In Your Network: Ken Banks
Ken Banks FRSA, the founder of kiwanja.net and FrontlineSMS, devotes himself to the application of mobile technology for positive social and environmental change in the developing world. Ken is also an Ashoka Fellow and recently crowdfunded with the RSA’s support to publish his first edited book, The Rise of the Reluctant Innovator which was released on Wednesday 20 November. Find out what inspires him:
1) Please give a brief explanation of what it is you do and why?
For the past eleven years I've spent most of my time trying to figure out how grassroots non-profits in the developing world can make best use of mobile phones, a technology with huge potential for human development. My background is a mixture of IT, anthropology, conservation and development which gives me a sometimes unique multidisciplinary view on how we might tackle some of the bigger problems. I’m also an author and have just published my first book – The Rise of the Reluctant Innovator – which looks at how some of the more interesting and promising social innovations tend to happen when they’re least planned or expected.
Why do I do all of this? Because life sucks for a large percentage of people on the planet and it only seems right to spend what little time I have here trying to make things slightly more bearable for them, if only in the smallest way.
2) Why did you join the Fellowship?
I’m always looking for opportunities to meet, and work with, interesting people doing interesting things, and the RSA seemed to have plenty of them. I was also drawn to the history, and the legacy of both the work that had gone before, and the potential of what was to come.
3) In what capacity do you think you could contribute to society/the Fellowship?
I've been involved in the social sector in some shape or form for over twenty years, and have a lot of experience in the developing world (I've been fortunate to live and work in a number of countries across the continent, from short two to five week spells all the way up to a year). I've also got a strong technology background, having learnt to program in my early teens and then spending a number of years developing systems and operating mainframe computers for the finance industry in Jersey. I think it’s my blend of technology, anthropology, conservation and development which gives me a different way of looking at problems, or what some people may perceive as problems. My experience conceiving and developing a text messaging platform, FrontlineSMS – today in use in over 170 countries – also helps me understand what it takes to innovate and take an idea to market.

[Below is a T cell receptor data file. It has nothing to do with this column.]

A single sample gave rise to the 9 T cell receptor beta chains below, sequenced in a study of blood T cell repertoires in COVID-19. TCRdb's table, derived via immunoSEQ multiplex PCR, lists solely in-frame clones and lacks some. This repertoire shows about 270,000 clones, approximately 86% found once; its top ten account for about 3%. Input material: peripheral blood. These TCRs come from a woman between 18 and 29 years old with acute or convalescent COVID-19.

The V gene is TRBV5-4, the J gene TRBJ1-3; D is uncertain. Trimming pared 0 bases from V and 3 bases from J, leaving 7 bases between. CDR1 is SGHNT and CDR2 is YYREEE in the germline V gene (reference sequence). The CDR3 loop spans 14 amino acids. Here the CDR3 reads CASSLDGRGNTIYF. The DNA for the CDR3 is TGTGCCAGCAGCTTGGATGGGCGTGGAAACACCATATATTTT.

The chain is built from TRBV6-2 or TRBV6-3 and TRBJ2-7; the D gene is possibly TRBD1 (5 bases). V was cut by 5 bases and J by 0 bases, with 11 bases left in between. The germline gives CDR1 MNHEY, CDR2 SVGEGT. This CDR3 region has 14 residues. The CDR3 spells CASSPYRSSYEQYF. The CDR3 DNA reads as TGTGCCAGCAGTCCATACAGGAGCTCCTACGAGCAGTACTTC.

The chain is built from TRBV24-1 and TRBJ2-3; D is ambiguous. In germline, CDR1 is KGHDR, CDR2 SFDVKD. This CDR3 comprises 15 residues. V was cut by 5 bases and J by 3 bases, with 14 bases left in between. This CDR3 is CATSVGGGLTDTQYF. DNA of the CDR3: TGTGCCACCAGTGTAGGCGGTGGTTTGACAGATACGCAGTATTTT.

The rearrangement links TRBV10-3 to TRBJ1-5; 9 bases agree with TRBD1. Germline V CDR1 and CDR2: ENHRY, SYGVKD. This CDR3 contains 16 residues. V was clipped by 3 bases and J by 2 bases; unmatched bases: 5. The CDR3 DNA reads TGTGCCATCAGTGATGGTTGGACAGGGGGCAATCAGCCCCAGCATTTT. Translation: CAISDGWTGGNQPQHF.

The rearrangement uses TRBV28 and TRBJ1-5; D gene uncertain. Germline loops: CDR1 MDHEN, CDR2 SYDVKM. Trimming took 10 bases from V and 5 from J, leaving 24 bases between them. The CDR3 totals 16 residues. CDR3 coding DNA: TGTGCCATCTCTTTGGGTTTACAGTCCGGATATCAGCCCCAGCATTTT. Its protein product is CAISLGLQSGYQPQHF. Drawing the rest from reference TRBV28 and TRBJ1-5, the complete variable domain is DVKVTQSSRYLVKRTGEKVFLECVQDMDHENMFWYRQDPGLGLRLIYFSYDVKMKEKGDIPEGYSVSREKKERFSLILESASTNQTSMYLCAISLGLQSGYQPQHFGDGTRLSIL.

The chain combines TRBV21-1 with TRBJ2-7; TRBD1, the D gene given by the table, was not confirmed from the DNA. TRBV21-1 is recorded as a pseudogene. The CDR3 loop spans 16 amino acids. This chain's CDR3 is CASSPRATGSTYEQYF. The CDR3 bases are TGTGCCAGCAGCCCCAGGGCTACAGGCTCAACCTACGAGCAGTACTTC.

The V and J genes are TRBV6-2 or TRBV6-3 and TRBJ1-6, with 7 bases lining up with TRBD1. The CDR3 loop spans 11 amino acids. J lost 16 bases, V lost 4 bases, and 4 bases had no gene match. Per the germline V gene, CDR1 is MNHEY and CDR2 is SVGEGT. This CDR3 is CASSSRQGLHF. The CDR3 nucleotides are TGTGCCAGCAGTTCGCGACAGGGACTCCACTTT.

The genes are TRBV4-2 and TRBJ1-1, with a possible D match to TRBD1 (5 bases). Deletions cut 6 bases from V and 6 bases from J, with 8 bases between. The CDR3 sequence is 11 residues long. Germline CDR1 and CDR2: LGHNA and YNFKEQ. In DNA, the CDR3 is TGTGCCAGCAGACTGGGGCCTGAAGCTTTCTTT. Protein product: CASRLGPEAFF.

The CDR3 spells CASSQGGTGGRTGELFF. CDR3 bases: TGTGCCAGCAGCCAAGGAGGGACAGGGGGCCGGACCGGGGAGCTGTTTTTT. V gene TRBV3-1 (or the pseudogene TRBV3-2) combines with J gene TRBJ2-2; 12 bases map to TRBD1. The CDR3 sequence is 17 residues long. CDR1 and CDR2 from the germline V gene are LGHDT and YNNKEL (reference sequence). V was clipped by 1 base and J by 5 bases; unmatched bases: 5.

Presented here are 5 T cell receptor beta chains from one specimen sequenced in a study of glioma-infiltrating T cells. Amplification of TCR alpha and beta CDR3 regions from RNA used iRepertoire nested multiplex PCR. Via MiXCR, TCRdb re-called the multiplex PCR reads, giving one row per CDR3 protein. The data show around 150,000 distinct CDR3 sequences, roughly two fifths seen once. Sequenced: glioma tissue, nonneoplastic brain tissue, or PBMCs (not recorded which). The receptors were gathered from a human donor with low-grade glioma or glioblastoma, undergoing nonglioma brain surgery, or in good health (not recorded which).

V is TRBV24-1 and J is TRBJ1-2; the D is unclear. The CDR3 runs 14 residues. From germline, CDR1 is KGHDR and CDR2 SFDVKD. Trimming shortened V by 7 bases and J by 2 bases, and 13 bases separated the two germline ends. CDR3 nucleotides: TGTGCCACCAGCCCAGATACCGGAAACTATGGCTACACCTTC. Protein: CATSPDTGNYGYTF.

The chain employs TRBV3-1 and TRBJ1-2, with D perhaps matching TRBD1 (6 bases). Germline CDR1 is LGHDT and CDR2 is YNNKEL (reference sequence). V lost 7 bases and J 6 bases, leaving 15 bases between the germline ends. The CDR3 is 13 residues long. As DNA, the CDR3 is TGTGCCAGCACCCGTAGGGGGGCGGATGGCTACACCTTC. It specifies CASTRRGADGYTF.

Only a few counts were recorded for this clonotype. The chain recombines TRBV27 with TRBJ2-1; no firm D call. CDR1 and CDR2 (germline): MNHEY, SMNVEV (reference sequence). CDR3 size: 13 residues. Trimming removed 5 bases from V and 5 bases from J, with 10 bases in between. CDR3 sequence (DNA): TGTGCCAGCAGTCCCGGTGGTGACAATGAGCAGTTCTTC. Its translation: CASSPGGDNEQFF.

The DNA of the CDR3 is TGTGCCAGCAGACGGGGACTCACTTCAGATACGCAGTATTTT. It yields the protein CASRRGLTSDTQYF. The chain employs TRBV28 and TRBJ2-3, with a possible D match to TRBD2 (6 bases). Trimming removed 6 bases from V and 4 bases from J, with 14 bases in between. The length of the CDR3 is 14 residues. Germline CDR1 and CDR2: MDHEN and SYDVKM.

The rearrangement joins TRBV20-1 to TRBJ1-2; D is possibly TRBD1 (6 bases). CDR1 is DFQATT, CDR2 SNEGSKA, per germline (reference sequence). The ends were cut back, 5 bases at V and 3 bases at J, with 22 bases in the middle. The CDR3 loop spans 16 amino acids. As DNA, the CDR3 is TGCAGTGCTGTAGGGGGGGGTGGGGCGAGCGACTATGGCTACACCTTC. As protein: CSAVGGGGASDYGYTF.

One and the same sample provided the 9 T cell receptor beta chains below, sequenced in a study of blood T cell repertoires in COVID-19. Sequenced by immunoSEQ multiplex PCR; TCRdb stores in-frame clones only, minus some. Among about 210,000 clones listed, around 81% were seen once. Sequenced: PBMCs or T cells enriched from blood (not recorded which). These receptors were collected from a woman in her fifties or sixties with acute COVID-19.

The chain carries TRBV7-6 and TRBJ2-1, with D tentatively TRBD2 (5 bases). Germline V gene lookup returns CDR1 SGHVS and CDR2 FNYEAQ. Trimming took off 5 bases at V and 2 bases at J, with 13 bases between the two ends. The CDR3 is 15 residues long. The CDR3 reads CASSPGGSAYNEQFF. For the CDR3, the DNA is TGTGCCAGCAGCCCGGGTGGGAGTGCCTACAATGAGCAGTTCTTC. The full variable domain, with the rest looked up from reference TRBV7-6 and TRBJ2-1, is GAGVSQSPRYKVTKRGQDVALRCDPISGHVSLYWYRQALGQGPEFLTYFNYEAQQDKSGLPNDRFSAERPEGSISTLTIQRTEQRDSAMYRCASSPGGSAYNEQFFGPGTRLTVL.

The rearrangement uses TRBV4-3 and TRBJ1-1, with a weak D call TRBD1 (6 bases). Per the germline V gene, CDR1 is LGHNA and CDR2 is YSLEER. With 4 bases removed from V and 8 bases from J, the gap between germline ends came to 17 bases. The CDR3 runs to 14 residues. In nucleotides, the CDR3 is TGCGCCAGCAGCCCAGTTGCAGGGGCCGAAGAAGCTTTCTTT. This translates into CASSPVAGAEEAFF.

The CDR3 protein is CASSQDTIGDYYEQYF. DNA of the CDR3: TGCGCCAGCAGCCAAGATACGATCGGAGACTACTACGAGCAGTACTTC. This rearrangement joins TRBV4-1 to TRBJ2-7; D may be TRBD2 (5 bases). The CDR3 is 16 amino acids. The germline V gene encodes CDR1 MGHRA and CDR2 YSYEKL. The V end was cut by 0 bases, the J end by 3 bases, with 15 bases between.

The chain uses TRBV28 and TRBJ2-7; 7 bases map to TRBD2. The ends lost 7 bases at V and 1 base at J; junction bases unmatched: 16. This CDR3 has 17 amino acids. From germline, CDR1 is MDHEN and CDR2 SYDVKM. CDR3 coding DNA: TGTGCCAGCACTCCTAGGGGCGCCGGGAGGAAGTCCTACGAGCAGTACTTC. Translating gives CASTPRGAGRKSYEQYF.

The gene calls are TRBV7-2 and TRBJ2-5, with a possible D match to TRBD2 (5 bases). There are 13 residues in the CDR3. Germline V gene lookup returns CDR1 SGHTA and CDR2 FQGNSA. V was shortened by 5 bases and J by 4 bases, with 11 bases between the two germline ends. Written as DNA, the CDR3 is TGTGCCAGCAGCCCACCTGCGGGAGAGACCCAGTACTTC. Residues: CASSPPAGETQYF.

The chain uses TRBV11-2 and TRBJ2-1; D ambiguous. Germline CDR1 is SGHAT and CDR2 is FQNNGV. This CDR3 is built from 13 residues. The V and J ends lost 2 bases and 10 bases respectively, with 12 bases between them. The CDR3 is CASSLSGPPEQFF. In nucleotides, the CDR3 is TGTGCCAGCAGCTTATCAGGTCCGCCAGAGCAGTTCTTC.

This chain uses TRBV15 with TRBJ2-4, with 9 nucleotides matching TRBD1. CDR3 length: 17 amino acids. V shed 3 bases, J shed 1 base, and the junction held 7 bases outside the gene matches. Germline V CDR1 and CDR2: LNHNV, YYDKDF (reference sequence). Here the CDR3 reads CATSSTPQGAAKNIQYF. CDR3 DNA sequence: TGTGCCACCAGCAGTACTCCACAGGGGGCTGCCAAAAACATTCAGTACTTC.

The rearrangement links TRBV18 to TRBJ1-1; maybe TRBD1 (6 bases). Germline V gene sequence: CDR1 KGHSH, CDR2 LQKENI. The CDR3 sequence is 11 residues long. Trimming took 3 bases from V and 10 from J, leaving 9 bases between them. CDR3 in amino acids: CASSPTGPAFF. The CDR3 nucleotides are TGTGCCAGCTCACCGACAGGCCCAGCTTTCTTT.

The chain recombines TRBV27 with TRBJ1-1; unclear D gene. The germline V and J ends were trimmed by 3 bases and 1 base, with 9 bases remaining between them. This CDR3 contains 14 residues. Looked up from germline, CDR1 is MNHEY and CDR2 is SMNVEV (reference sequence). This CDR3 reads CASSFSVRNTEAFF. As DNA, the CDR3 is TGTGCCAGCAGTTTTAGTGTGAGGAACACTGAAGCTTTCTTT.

4) What would you change in society given the chance?
One of many things I’d like to change (if given the chance) is how we value family (or not, as the case may be). When you see how they operate in much of the developing world, and how they stick together and support one another throughout their lives, and then compare that to how the value and importance of the extended family has been eroded in much of the ‘developed world’, it’s quite sad. In the UK we don’t take as much responsibility as we used to. If we move far away from elderly parents then someone else, or the state, will look after them, for example. The opportunities that living in an affluent society bring are often at great social expense – we just don’t always see them.
5) What recent bit of news have you heard which inspires you?
I think it still counts as recent, but I’d say it had to be the decision by the EU to ban a pesticide linked to bee deaths during the summer. Despite considerable lobbying by the chemical industry the ban was upheld, a rare glimpse of common sense politics. In conservation they have this thing they call the ‘precautionary principle’, where you err on the side of caution while you prove (or not) that something may be doing damage. This makes so much sense, yet so many political decisions are based on business as usual until someone can conclusively prove a negative effect, which in some cases can take forever. If we applied the precautionary principle to climate change then we’d cut right back on carbon emissions while we figured out what the problem really was. If we did that today then problem solved.
6) What did you learn last week?
That publishing a book is ten times more effort than I ever imagined, if you plan on doing it properly that is.
7) What would you like to connect with Fellows about? Please tell us if there is anything you would like from other Fellows.
One project which I've had on hold while I worked on my book is called Means of Exchange, an initiative that looks at how we might use emerging technology to reconnect people to local businesses, local resources, and each other. In recent years we've lost our way as communities, and few of us know our neighbours, and even fewer of us contribute to our local economies. At the same time we’re seeing the loss of the high street, and people feeling increasingly helpless as the prices of goods and services – many of which may have at some time been available locally – increasing beyond reach. In the meantime we hit bust after bust. Increasing numbers of people are beginning to realise that things can’t go on as they are, and Means of Exchange hopes to connect these people, including many of the RSA Fellows working on local issues of sustainability and resilience.